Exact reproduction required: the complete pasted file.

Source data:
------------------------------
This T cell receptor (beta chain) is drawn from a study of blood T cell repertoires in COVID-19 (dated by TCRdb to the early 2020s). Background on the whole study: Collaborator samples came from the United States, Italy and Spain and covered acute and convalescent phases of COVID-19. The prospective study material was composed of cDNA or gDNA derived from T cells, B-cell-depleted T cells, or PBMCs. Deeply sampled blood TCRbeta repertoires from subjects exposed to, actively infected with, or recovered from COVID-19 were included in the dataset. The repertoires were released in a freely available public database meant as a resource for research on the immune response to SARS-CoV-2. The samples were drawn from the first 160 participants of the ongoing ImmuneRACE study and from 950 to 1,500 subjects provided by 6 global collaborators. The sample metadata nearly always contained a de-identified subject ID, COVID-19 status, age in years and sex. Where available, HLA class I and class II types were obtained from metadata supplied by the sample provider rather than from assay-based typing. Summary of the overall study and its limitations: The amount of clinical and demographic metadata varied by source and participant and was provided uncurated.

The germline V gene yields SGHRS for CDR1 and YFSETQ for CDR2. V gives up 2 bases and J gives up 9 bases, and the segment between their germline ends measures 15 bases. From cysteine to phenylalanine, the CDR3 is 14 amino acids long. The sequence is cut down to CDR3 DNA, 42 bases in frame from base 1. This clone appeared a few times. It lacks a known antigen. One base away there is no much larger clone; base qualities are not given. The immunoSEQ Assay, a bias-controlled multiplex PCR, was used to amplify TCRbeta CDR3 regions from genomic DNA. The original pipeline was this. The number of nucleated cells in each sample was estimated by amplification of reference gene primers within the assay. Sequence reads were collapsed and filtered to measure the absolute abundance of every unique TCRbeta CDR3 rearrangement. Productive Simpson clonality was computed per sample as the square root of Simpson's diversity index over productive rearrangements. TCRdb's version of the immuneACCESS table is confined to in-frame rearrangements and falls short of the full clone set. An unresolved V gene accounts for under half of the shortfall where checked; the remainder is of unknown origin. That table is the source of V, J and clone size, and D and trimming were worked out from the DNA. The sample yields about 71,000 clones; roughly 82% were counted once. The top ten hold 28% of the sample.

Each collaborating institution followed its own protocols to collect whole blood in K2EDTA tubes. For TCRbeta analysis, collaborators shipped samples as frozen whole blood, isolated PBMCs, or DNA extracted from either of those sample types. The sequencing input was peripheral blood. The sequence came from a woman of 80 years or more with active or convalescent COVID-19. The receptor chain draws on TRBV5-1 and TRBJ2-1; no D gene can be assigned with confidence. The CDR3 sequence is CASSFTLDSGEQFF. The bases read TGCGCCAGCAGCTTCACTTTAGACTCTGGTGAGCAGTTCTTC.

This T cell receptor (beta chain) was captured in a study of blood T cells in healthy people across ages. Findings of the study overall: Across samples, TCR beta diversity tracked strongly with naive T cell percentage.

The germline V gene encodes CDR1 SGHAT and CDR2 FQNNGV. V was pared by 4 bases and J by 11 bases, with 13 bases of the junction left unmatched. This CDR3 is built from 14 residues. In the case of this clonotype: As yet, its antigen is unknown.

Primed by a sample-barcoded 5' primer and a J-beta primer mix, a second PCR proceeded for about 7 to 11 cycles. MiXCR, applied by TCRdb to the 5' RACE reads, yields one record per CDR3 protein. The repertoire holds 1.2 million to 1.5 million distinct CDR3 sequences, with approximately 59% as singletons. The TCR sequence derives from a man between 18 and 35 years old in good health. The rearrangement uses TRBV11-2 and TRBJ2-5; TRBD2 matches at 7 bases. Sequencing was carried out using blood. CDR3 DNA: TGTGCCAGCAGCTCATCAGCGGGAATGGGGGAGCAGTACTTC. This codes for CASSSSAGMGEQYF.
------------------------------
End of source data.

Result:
This T cell receptor (beta chain) is drawn from a study of blood T cell repertoires in COVID-19 (dated by TCRdb to the early 2020s). Background on the whole study: Collaborator samples came from the United States, Italy and Spain and covered acute and convalescent phases of COVID-19. The prospective study material was composed of cDNA or gDNA derived from T cells, B-cell-depleted T cells, or PBMCs. Deeply sampled blood TCRbeta repertoires from subjects exposed to, actively infected with, or recovered from COVID-19 were included in the dataset. The repertoires were released in a freely available public database meant as a resource for research on the immune response to SARS-CoV-2. The samples were drawn from the first 160 participants of the ongoing ImmuneRACE study and from 950 to 1,500 subjects provided by 6 global collaborators. The sample metadata nearly always contained a de-identified subject ID, COVID-19 status, age in years and sex. Where available, HLA class I and class II types were obtained from metadata supplied by the sample provider rather than from assay-based typing. Summary of the overall study and its limitations: The amount of clinical and demographic metadata varied by source and participant and was provided uncurated.

The germline V gene yields SGHRS for CDR1 and YFSETQ for CDR2. V gives up 2 bases and J gives up 9 bases, and the segment between their germline ends measures 15 bases. From cysteine to phenylalanine, the CDR3 is 14 amino acids long. The sequence is cut down to CDR3 DNA, 42 bases in frame from base 1. This clone appeared a few times. It lacks a known antigen. One base away there is no much larger clone; base qualities are not given. The immunoSEQ Assay, a bias-controlled multiplex PCR, was used to amplify TCRbeta CDR3 regions from genomic DNA. The original pipeline was this. The number of nucleated cells in each sample was estimated by amplification of reference gene primers within the assay. Sequence reads were collapsed and filtered to measure the absolute abundance of every unique TCRbeta CDR3 rearrangement. Productive Simpson clonality was computed per sample as the square root of Simpson's diversity index over productive rearrangements. TCRdb's version of the immuneACCESS table is confined to in-frame rearrangements and falls short of the full clone set. An unresolved V gene accounts for under half of the shortfall where checked; the remainder is of unknown origin. That table is the source of V, J and clone size, and D and trimming were worked out from the DNA. The sample yields about 71,000 clones; roughly 82% were counted once. The top ten hold 28% of the sample.

Each collaborating institution followed its own protocols to collect whole blood in K2EDTA tubes. For TCRbeta analysis, collaborators shipped samples as frozen whole blood, isolated PBMCs, or DNA extracted from either of those sample types. The sequencing input was peripheral blood. The sequence came from a woman of 80 years or more with active or convalescent COVID-19. The receptor chain draws on TRBV5-1 and TRBJ2-1; no D gene can be assigned with confidence. The CDR3 sequence is CASSFTLDSGEQFF. The bases read TGCGCCAGCAGCTTCACTTTAGACTCTGGTGAGCAGTTCTTC.

This T cell receptor (beta chain) was captured in a study of blood T cells in healthy people across ages. Findings of the study overall: Across samples, TCR beta diversity tracked strongly with naive T cell percentage.

The germline V gene encodes CDR1 SGHAT and CDR2 FQNNGV. V was pared by 4 bases and J by 11 bases, with 13 bases of the junction left unmatched. This CDR3 is built from 14 residues. In the case of this clonotype: As yet, its antigen is unknown.

Primed by a sample-barcoded 5' primer and a J-beta primer mix, a second PCR proceeded for about 7 to 11 cycles. MiXCR, applied by TCRdb to the 5' RACE reads, yields one record per CDR3 protein. The repertoire holds 1.2 million to 1.5 million distinct CDR3 sequences, with approximately 59% as singletons. The TCR sequence derives from a man between 18 and 35 years old in good health. The rearrangement uses TRBV11-2 and TRBJ2-5; TRBD2 matches at 7 bases. Sequencing was carried out using blood. CDR3 DNA: TGTGCCAGCAGCTCATCAGCGGGAATGGGGGAGCAGTACTTC. This codes for CASSSSAGMGEQYF.